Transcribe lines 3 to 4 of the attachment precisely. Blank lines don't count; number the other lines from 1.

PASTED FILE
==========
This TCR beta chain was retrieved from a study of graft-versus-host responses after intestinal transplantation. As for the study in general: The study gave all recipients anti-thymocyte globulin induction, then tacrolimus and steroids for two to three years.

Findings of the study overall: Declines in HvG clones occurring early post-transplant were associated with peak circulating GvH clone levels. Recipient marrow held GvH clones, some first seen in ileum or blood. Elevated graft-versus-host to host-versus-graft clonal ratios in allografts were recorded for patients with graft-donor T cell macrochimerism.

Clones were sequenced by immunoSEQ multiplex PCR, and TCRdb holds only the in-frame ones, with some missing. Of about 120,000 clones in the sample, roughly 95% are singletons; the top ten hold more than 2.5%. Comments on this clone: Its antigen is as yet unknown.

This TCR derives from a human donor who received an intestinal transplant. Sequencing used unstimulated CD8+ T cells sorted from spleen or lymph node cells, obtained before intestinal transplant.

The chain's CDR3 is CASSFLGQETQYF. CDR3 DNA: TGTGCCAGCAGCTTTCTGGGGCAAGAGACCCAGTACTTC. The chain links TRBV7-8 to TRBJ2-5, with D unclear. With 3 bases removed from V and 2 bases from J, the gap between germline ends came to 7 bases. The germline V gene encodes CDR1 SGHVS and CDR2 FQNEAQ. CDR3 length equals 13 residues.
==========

Clones were sequenced by immunoSEQ multiplex PCR, and TCRdb holds only the in-frame ones, with some missing. Of about 120,000 clones in the sample, roughly 95% are singletons; the top ten hold more than 2.5%. Comments on this clone: Its antigen is as yet unknown.

This TCR derives from a human donor who received an intestinal transplant. Sequencing used unstimulated CD8+ T cells sorted from spleen or lymph node cells, obtained before intestinal transplant.